Helpful Hints
  • (1) You can search the entire content of Dean’s by phrase or by individual words. Just type your keywords into the search box and then pull down the search icon on the right and choose the option you need: search by word or by phrase or reset the content.
  • (2) Double click on a word in the content of a definition, and if the word is listed as a keyword in Dean’s, it will look that word up.
  • (3) You can use the search function to help jump the scrolling function. Simply type the first 2-3 letters into the search box then hit enter on your keyboard and the scroll will go to those Keywords that begin with those letters and allow you to scroll from there.

See also Establishment Clause (standing)  Absent special circumstances standing cannot be based on a plaintiff's mere status as a taxpayer. The Court has rejected the general proposition that an individual who has paid taxes has a 'continuing, legally cognizable interest in ensuring that those funds are not used by the Government in a way that violates the Constitution.' Hein v. Freedom From Religion Foundation, Inc., 551 U.S. 587, 599, 127 S.Ct. 2553, 168 L.Ed.2d 424 (2007) (plurality opinion). This precept has been referred to as the rule against taxpayer standing.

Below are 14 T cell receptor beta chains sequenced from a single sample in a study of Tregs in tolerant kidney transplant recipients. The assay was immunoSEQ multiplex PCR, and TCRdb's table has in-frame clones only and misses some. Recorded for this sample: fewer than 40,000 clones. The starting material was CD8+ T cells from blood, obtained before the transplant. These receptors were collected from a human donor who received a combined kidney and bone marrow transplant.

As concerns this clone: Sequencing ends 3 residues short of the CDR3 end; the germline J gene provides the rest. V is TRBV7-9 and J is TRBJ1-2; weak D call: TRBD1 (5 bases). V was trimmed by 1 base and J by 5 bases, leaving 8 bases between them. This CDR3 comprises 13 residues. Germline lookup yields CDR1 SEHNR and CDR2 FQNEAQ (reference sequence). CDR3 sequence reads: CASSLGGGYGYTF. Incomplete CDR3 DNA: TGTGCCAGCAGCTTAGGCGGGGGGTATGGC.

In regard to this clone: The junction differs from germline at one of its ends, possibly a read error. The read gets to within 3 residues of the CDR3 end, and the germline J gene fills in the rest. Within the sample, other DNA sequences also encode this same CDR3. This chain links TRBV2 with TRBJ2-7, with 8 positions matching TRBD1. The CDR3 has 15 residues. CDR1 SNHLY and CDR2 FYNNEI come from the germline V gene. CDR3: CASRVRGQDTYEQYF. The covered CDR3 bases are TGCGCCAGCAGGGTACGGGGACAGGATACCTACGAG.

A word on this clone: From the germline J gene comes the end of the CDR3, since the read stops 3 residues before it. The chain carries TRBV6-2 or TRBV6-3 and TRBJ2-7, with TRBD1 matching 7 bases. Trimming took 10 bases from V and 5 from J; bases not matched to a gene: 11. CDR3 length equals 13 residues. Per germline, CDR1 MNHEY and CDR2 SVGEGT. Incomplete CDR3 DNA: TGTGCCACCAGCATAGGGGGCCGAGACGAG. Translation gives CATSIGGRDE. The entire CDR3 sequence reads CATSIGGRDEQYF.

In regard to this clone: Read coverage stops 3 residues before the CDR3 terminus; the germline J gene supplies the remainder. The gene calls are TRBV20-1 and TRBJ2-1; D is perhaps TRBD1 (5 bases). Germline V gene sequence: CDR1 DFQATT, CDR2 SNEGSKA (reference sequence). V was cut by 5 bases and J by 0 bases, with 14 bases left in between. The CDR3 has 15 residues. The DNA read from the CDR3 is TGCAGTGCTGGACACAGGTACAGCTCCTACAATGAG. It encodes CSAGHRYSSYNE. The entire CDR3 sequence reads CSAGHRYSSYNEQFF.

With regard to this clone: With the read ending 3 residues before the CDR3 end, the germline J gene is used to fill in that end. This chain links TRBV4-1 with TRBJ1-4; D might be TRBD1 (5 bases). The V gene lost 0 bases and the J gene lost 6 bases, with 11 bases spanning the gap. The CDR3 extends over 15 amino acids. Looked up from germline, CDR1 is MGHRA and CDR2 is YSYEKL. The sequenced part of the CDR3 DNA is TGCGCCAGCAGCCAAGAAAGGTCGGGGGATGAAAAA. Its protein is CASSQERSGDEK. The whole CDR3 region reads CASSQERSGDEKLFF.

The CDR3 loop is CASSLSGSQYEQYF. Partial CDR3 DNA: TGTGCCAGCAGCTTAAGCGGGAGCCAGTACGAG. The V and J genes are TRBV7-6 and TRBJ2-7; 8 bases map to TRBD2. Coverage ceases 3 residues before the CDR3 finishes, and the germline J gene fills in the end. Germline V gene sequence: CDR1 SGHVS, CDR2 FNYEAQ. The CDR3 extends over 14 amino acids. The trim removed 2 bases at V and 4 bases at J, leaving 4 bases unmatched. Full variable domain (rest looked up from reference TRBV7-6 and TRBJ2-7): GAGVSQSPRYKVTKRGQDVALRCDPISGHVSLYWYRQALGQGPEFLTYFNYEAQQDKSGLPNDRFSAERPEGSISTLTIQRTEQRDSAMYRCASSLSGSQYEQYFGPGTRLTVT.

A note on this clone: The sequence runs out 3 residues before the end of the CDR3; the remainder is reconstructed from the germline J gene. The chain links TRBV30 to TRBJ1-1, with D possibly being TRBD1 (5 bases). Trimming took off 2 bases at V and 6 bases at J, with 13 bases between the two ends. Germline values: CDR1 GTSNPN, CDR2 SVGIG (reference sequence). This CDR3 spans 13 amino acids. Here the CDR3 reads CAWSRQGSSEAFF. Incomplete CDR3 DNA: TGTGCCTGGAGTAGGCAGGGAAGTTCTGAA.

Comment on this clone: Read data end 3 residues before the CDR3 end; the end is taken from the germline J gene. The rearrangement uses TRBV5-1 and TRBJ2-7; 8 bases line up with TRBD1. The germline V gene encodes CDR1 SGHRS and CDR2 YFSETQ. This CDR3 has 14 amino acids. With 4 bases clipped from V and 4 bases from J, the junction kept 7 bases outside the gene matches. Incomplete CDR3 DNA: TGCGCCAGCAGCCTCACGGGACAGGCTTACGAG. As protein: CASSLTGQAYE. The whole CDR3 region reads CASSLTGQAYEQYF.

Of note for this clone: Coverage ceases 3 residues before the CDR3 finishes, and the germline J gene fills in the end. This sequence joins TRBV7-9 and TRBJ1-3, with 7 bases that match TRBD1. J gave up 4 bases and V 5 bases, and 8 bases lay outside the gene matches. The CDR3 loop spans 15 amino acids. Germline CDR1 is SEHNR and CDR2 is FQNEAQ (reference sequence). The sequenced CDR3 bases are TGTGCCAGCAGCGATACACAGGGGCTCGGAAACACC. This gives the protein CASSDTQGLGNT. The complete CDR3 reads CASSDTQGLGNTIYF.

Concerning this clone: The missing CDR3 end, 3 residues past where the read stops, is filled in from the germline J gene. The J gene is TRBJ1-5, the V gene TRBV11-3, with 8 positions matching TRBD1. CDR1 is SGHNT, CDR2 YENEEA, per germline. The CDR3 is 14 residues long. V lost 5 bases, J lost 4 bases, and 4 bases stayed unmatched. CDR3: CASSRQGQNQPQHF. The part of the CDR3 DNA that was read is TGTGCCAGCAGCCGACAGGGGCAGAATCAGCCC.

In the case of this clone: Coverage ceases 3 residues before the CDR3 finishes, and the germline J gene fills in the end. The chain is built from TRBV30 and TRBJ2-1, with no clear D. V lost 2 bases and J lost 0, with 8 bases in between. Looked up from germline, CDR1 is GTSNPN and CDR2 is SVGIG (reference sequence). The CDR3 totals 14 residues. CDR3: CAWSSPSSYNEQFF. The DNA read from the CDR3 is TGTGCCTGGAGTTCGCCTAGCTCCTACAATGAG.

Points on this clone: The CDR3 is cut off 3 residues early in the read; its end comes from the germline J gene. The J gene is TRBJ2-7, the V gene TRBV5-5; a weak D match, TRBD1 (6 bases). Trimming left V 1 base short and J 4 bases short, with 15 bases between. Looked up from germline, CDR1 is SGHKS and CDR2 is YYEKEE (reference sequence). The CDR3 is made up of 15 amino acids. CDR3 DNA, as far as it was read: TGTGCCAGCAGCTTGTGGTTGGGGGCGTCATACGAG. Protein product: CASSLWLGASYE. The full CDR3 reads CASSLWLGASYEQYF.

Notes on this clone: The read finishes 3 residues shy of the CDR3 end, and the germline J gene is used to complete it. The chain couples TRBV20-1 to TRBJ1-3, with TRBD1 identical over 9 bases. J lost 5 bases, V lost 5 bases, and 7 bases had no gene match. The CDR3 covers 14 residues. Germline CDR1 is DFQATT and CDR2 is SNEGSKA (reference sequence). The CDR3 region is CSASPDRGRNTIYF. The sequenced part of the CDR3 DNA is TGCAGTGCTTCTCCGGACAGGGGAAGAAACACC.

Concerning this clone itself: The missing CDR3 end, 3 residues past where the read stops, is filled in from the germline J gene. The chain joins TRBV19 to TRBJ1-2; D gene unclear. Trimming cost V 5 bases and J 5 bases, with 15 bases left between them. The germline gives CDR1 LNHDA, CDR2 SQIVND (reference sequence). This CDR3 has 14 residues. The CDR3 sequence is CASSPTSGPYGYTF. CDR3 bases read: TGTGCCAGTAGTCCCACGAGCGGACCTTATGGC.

The doctrinal basis for the rule was discussed in Frothingham v. Mellon, 262 U.S. 447, 43 S.Ct. 597, 67 L.Ed. 1078 (1923) (decided with Massachusetts v. Mellon). There, a taxpayer-plaintiff had alleged that certain federal expenditures were in excess of congressional authority under the Constitution. The plaintiff argued that she had standing to raise her claim because she had an interest in the Government Treasury and because the allegedly unconstitutional expenditure of Government funds would affect her personal tax liability. The Court rejected those arguments. The 'effect upon future taxation, of any payment out of funds,' was too 'remote, fluctuating and uncertain' to give rise ...

Register or login to access full content



Professors
Professionals
Students